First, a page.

Defective tumble dryer blamed for fatal fire in Birmingham

Defective tumble dryer blamed for fatal fire in Birmingham

Coroner finds Mishell Moloney, 49, died from smoke inhalation after Beko dryer caught fire – following 20 previous fires in same model of appliance

A defective tumble dryer caused a house fire that killed a woman in her bedroom, a coroner has ruled.

Mishell Moloney was discovered dead under a duvet on the bedroom floor by her daughter and sister on 7 February after they smashed their way through a rear patio door to get in.

The 49-year-old was found to have died after being overcome by carbon monoxide fumes and smoke caused by a small fire in the tumble dryer in the downstairs kitchen.

Birmingham coroner’s court heard that dryer manufacturer Beko had received reports of 20 previous fires in the same model, but none had the defect thought to have caused the blaze that killed Moloney.

Recording a narrative verdict, Emma Brown, area coroner for Birmingham and Solihull, said: “It’s my conclusion Mishell’s death was due to smoke inhalation from a fire that was caused by the Beko tumble dryer within her kitchen. The source within the tumble dryer was the printed control board. It’s not possible to identify the nature of the defect which caused the fire.”

She added: “Mishell was aware of a problem with the tumble dryer before the fire because she turned the machine off. She obviously thought she’d dealt with it and went to bed intending to sort it subsequently.”

Moloney, who bought the appliance in October 2012, had been home alone on the night of 6 February and texted her family just before midnight. It was the last time relatives heard from her, and shortly after 4pm the next day they found Moloney’s window blinds blackened with soot, and forced their way in.

An investigation at the house in Rubery, Birmingham, found the fire started in or around the area where the dryer’s PCB was. Beko said the PCB had never been the identified cause of any blazes traced to the 8kg DCS 85W, the model Moloney had.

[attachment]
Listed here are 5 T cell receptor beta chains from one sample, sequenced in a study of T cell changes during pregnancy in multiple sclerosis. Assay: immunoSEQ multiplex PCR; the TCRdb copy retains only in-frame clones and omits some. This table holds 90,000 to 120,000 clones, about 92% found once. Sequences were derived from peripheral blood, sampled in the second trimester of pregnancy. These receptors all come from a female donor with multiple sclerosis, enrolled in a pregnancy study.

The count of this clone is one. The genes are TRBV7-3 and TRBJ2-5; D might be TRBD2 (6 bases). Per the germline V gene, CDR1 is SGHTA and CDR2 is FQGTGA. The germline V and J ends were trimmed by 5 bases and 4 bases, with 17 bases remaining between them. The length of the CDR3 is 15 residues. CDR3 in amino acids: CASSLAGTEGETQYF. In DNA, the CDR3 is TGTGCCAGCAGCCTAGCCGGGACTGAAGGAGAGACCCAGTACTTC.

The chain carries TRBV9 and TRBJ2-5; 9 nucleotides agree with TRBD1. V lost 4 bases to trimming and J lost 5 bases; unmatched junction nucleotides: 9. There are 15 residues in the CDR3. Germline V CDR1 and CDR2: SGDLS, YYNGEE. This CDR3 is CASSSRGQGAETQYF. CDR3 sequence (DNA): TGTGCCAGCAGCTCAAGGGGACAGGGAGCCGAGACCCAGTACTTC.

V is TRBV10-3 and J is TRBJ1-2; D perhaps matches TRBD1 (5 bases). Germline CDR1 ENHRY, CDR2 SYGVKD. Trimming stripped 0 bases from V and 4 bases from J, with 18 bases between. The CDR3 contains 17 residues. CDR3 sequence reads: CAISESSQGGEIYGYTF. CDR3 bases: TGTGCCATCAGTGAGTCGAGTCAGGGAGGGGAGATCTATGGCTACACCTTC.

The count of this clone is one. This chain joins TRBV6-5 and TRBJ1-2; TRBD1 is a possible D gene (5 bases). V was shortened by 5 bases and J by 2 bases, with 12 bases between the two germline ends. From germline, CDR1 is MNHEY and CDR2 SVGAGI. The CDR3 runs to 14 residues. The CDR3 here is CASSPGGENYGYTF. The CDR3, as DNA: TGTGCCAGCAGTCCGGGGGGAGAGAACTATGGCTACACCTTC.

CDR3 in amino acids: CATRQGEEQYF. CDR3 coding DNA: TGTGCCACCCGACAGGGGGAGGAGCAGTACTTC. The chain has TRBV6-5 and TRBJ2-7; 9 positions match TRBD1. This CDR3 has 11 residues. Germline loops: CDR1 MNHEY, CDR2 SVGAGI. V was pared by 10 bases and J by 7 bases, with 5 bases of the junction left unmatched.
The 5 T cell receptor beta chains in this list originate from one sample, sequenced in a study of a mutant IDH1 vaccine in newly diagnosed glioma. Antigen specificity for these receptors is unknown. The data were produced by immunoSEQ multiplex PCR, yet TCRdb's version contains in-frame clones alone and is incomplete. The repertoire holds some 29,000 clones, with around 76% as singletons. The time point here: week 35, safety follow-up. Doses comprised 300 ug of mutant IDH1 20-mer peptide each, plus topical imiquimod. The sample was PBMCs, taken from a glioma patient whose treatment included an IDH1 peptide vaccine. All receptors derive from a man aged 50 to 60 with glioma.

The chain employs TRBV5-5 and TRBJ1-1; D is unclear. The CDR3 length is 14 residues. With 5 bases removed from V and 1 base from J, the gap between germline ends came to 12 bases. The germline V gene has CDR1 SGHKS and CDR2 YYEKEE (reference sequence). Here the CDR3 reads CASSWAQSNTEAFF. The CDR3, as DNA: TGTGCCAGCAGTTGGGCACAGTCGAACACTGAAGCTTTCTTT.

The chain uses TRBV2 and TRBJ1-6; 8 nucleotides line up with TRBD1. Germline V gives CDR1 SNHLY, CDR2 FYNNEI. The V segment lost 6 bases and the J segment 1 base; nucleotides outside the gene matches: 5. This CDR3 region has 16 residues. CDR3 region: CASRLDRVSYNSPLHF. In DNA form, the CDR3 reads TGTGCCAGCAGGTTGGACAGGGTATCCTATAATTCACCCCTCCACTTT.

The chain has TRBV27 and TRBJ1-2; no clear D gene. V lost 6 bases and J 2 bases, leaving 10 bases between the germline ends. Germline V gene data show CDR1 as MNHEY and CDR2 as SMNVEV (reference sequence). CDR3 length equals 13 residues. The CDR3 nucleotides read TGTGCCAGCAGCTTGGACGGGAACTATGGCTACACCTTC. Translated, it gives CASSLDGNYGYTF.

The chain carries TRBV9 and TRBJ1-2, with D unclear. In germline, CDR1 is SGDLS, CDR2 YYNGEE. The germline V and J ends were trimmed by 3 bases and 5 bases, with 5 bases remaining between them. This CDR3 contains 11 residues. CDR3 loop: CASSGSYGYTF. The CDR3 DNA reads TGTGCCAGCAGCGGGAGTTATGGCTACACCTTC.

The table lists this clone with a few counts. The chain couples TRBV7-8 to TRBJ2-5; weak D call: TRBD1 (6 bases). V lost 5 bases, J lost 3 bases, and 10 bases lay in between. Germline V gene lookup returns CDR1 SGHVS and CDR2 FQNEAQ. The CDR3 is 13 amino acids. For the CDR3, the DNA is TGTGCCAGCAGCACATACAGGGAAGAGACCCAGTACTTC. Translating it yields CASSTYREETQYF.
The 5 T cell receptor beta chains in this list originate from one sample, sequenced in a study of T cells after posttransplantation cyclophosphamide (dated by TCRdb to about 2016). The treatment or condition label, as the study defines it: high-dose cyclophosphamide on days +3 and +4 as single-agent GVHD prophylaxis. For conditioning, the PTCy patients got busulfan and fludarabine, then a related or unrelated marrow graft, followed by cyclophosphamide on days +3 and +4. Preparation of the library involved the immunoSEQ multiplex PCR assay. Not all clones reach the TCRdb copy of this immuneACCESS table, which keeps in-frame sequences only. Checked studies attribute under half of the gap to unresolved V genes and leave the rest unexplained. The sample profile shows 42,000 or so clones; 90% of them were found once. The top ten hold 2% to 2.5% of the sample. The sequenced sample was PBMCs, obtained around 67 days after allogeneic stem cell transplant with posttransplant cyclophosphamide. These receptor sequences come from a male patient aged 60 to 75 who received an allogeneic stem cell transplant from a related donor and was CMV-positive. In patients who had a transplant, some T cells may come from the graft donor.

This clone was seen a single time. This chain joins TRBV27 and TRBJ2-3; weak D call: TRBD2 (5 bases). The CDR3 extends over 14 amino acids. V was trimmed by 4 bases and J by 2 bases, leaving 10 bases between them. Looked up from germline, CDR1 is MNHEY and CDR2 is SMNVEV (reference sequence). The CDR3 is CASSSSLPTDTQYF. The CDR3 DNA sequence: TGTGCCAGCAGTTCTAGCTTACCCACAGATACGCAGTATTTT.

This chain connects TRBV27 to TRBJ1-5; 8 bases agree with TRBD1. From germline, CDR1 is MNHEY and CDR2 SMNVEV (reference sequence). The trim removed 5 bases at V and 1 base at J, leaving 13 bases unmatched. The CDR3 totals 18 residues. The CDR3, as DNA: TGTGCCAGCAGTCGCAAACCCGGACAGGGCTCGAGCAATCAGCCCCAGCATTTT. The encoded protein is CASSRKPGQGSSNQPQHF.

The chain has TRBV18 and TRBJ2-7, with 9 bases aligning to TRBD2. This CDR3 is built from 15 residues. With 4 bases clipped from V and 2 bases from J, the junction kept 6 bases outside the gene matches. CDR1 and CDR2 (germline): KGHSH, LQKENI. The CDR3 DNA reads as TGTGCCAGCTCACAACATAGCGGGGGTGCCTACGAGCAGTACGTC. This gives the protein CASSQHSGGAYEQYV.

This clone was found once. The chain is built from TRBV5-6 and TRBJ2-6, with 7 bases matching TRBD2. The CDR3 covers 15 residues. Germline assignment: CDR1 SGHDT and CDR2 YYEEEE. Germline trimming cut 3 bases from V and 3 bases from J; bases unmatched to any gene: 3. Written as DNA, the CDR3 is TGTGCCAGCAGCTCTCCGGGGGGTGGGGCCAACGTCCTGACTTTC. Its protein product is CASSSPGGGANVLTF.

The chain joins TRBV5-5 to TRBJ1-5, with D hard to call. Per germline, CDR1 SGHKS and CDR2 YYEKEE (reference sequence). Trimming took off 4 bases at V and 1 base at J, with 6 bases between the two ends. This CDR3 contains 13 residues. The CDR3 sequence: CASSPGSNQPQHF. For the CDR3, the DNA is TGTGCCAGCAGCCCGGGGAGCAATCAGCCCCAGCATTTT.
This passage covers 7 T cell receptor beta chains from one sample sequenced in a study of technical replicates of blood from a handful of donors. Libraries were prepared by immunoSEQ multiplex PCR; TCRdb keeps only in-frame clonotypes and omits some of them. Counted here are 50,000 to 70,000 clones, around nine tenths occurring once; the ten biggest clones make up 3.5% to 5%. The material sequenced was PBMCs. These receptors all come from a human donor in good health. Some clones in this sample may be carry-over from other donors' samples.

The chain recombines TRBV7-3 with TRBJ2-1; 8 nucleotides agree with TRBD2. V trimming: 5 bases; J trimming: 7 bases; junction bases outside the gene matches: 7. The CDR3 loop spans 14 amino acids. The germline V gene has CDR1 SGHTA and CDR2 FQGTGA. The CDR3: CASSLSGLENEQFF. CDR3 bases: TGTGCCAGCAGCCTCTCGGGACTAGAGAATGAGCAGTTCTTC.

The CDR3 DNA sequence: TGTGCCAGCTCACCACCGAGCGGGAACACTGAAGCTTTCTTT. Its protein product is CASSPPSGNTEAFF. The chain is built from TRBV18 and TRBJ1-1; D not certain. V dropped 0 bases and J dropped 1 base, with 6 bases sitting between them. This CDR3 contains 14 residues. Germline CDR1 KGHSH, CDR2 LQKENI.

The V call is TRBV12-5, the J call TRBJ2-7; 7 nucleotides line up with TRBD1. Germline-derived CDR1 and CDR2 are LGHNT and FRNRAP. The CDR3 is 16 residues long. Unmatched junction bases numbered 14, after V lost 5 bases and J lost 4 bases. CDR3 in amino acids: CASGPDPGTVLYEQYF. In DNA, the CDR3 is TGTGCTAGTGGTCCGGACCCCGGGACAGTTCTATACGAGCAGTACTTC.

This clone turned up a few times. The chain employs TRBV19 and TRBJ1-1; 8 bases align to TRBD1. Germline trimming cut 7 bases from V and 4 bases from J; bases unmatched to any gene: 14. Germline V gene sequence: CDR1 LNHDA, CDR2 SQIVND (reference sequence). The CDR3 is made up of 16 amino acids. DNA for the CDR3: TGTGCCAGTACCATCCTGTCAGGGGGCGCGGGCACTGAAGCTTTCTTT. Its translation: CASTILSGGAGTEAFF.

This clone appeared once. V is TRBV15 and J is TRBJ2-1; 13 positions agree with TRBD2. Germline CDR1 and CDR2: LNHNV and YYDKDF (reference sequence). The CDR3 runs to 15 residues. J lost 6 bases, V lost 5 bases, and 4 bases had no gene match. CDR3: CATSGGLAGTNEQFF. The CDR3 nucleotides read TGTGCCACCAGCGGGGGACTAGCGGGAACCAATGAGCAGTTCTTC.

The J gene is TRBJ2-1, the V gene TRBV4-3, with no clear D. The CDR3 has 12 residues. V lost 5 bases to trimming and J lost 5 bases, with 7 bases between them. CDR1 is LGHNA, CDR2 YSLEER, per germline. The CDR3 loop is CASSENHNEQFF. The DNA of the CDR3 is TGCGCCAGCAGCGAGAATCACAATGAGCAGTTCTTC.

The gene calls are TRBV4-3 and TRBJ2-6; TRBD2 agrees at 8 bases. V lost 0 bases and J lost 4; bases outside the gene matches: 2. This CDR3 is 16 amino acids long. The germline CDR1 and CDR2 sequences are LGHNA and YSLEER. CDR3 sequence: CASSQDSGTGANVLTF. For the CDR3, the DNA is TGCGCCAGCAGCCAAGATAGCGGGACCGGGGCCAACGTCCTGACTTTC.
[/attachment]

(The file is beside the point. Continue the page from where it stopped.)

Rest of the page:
The company’s director of quality, Andrew Mullen, said: “In virtually all cases it has been the run capacitor – I can’t think of any cases that weren’t.”

Mullen said a decision not to recall the model was taken after a risk assessment and consultation with trading standards. He revealed two smaller 6kg and 7kg models had been recalled because of 100 incidents of reported faults with the capacitor, “within the first three months”.

Asked by the coroner why Beko had not decided to recall the larger model, he said: “We looked at the number of incidents against sales, the severity of the incidents and circumstances, and in all those assessments they were all incidents that happened within 10 or 20 minutes of the tumble dryer being used. Nearly all those were when the tumble dryer was in unheated buildings such as a shed or outhouse. In those cases the risk of injury was low.”

He added the model was discontinued last year “as part of a range change”.

Mullen said: “This is a very tragic incident but it’s an isolated incident which, despite the fact we know on the balance of probabilities it was caused by the tumble driver, we still don’t know what caused it.”

After the hearing, Moloney’s daughter, Jodie, said: “My mum was quite simply the best mum my brother Joshua and I could have asked for and losing her was the hardest thing I have ever had to deal with. There isn’t a day that goes by that I don’t miss her. Since she passed away there has been a void in my life that will never be filled.”

The family’s lawyer, Paul Tapner, of Slater and Gordon, said: “This is a tragic case that has seen a mother and grandmother taken early from her loved ones. Mishell’s death has hit her family hard and they need answers from the manufacturer of the tumble dryer where the fire that claimed her life started. It is only then that they will be able to move on with their lives.”

After the inquest, Mullen said: “Safety is our highest priority and we sincerely regret any incident linked to one of our products. The product involved in this incident remains completely safe for use, meeting and exceeding all European standards.”

Original source: The Guardian

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